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Neurogenic Claudication & Leg Pain

Neurogenic claudication is commonly described as pain or discomfort that radiates into the buttocks, thigh and lower leg, [Katz, 2008] which is typically worsened by standing, walking and lumbar extension, and alleviated with lumbar flexion or sitting [Katz, 1995]. Neurogenic claudication is associated with degenerative lumbar spinal stenosis, an anatomic condition in which the spinal canal is narrowed by degenerative changes of spinal structures, resulting in compression of the dural sac and lumbar nerve roots [Arnoldi, 1976, Herkowitz, 1976, Amundsen 1995-7]. Neurogenic claudication may be accompanied by transient or persistent lower extremity neurological symptoms including impaired sensation, strength and balance [Katz, 1995].  Neurogenic claudication and related neurological symptoms often come on gradually and can progressively worsen with the passage of time.  Neurogenic claudication is common in the elderly, but uncommon in young or middle age adults. At the El Paso Pain Center we have board-certified specialists that can help diagnose and treat this condition. The diagnosis is typically made by a combination of history, physical exam and imaging. Some of the treatments we can offer for this condition include physical therapy, aquatherapy, medications, assistive devices, epidural steroid injections and/or neuromodulation.

 

References:

Arnoldi CC, Brodsky AE, Cauchoix J, et al. Lumbar spinal stenosis and nerve root entrapment syndromes. Definition and classification. Clin Orthop Relat Res 1976;115:4-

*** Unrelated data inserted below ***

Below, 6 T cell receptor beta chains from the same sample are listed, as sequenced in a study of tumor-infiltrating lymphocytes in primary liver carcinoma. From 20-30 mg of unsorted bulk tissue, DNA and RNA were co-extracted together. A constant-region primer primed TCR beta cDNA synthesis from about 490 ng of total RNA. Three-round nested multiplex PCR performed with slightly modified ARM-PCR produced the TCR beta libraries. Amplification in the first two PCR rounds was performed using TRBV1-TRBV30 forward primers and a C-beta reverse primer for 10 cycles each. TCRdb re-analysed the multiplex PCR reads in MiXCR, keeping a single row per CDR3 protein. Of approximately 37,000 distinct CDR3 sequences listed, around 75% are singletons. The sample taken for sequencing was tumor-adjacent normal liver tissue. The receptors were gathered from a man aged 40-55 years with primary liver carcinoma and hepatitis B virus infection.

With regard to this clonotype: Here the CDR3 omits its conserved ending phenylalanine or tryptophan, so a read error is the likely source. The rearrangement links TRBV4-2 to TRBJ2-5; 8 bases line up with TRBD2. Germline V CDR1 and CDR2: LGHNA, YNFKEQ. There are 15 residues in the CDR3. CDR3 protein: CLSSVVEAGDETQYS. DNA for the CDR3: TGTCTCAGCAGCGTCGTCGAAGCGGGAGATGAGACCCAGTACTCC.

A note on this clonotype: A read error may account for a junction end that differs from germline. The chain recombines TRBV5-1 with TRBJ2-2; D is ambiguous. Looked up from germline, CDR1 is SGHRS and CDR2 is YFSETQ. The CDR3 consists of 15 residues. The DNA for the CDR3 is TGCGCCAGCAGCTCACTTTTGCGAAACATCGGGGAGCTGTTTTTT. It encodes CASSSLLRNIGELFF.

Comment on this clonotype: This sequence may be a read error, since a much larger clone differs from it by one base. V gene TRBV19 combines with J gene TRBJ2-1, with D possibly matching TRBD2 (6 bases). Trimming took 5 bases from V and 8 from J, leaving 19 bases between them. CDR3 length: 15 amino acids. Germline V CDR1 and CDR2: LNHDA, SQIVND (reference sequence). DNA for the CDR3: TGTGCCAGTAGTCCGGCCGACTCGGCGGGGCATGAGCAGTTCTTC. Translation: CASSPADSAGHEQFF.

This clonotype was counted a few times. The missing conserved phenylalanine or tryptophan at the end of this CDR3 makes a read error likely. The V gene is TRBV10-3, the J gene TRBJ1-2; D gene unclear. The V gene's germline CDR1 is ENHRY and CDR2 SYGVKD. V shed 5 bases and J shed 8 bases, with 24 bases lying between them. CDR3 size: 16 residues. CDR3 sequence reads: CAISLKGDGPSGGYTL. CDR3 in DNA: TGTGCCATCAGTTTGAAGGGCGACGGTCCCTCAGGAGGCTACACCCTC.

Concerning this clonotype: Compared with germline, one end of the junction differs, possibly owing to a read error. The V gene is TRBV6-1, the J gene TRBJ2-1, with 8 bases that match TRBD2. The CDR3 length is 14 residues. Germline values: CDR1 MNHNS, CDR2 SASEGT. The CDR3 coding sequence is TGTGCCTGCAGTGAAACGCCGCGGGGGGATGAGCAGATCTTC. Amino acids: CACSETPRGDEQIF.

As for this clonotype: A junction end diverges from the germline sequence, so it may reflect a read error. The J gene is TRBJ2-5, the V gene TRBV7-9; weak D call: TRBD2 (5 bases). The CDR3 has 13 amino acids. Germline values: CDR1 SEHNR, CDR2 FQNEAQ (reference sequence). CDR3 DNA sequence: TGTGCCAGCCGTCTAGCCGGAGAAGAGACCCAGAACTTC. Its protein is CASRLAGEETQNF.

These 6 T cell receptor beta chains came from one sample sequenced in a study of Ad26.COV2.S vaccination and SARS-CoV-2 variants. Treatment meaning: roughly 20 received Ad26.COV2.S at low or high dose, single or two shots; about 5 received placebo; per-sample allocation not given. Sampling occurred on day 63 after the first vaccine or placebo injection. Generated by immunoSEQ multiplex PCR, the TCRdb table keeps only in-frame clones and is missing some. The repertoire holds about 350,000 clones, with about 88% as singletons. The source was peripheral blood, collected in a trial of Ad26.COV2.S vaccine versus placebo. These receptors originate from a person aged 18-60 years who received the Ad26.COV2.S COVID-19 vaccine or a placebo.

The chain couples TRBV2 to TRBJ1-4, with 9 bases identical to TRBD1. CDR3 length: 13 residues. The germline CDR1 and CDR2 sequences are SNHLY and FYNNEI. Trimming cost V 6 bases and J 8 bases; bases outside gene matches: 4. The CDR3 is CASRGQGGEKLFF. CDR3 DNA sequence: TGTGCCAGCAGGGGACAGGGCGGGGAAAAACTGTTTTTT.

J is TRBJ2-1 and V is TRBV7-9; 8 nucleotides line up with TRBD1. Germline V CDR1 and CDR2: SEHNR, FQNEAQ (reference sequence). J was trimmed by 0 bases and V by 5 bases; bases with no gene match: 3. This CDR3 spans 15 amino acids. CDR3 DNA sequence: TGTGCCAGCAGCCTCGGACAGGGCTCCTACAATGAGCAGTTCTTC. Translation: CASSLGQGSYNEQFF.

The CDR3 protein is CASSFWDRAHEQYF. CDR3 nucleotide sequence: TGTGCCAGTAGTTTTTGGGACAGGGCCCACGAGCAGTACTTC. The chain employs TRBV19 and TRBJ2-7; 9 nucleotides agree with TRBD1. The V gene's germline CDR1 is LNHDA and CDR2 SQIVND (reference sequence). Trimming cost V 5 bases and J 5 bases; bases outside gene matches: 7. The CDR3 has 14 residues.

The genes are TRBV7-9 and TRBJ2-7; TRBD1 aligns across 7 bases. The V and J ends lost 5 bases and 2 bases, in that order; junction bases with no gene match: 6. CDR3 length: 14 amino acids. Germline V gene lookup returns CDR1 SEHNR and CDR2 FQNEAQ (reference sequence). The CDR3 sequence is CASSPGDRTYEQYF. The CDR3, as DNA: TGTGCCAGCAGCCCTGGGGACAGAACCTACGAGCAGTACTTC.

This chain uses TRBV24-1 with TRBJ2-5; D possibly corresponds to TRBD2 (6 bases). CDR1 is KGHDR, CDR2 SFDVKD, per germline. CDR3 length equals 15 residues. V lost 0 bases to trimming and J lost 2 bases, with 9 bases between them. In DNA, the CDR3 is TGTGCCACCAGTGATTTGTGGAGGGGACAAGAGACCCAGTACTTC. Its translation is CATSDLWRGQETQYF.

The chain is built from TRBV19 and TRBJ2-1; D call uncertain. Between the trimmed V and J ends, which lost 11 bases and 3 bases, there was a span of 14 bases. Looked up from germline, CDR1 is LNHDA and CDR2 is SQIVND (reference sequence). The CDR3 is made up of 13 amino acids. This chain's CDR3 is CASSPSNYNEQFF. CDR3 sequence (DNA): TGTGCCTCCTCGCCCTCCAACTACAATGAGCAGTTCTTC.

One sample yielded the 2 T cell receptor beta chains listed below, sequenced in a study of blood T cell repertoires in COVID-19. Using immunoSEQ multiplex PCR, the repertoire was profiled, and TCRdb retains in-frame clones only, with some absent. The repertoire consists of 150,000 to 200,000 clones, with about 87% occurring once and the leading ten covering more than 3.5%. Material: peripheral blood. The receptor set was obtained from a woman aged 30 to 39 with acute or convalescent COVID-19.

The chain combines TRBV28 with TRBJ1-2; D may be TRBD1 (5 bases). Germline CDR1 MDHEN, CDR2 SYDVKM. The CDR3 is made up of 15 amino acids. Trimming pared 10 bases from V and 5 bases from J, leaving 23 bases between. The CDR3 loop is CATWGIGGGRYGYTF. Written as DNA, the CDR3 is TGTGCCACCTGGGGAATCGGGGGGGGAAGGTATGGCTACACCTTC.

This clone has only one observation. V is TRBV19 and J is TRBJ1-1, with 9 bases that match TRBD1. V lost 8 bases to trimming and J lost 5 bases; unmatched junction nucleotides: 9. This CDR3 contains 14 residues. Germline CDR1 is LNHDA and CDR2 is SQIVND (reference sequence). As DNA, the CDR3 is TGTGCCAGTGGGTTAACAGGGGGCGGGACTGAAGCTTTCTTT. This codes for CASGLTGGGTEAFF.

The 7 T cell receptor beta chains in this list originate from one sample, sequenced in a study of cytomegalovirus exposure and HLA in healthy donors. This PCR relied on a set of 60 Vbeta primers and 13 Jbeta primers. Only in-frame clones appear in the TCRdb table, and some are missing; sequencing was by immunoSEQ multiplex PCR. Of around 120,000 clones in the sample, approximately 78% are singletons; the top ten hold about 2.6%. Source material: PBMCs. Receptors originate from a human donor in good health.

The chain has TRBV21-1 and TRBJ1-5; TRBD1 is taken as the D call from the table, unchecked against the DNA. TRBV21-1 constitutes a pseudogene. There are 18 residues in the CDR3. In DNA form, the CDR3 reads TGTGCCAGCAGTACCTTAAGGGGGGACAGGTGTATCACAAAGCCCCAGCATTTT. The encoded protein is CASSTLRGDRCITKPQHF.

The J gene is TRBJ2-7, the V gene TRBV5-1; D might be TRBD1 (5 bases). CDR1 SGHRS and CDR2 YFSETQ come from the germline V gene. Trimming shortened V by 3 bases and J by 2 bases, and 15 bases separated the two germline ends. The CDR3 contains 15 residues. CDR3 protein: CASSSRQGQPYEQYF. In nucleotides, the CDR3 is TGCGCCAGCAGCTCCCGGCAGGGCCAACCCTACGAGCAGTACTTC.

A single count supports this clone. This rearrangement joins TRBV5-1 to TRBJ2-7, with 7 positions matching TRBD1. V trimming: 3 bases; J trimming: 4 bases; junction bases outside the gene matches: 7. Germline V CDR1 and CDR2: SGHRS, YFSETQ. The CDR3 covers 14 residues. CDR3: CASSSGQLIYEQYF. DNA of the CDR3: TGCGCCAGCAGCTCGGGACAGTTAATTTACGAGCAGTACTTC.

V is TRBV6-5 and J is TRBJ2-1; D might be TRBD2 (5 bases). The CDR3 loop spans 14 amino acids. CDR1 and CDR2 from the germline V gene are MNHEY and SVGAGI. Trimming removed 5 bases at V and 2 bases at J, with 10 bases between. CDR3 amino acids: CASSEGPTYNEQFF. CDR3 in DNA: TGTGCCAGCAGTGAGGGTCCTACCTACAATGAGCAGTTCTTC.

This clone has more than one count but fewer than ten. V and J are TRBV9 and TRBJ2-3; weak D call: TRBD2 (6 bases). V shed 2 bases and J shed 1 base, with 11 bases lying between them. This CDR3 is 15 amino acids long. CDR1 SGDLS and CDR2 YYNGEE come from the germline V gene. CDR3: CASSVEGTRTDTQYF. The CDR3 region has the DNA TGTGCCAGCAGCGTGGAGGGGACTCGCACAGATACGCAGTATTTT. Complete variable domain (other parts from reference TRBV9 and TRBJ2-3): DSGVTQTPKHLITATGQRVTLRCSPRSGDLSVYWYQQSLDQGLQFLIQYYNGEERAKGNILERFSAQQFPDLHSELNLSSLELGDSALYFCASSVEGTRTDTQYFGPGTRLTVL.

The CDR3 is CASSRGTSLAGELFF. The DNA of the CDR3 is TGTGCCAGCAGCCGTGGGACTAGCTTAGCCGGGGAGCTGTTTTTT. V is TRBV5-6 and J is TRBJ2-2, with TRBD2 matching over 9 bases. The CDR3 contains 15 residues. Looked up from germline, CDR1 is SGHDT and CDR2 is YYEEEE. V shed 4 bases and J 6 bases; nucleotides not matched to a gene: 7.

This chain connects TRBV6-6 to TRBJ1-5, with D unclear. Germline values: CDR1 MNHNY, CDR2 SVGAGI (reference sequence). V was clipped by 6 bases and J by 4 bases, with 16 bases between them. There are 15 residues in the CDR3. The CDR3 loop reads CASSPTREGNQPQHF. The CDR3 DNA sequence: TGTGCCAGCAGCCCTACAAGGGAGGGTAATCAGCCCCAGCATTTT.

Herkowitz HN. Spine update. Degenerative lumbar spondylolisthesis. Spine 1976;20:1084-90.

Amundsen T, Weber H, Lilleas F, Nordal HJ, Abdelnoor M, Magnaes B. Lumbar spinal stenosis. Clinical and radiologic features. Spine 1995;20:1178-86.

Kalichman L, Cole R, Kim DH, et al. Spinal stenosis prevalence and association with symptoms: the Framingham Study. Spine J 2009;9:545-50.

Katz JN, Harris MB. Clinical practice. Lumbar spinal stenosis. The New England journal of medicine 2008;358:818-25.

Katz JN, Dalgas M, Stucki G, et al. Degenerative lumbar spinal stenosis: diagnostic value of the history and physical examination. Arthritis Rheum 1995;38 1236-41

Rainville J, Lopez E. “Comparison of Radicular Symptoms Caused by Lumbar Disc Herniation and Lumbar Spinal Stenosis in the Elderly.” Spine. 38(15):1282-1287, July 01, 2013.

ABOUT AUTHOR

by Dr.Edrick Lopez

Dr. Edrick Lopez received his medical degree from the University of Puerto Rico School of Medicine where he also obtained a law degree. He completed his residency of Physical Medicine and Rehabilitation at Harvard Medical School. Dr. Lopez then completed his fellowship at the University of Texas Health Science Center of San Antonio and is Double Board Certified.

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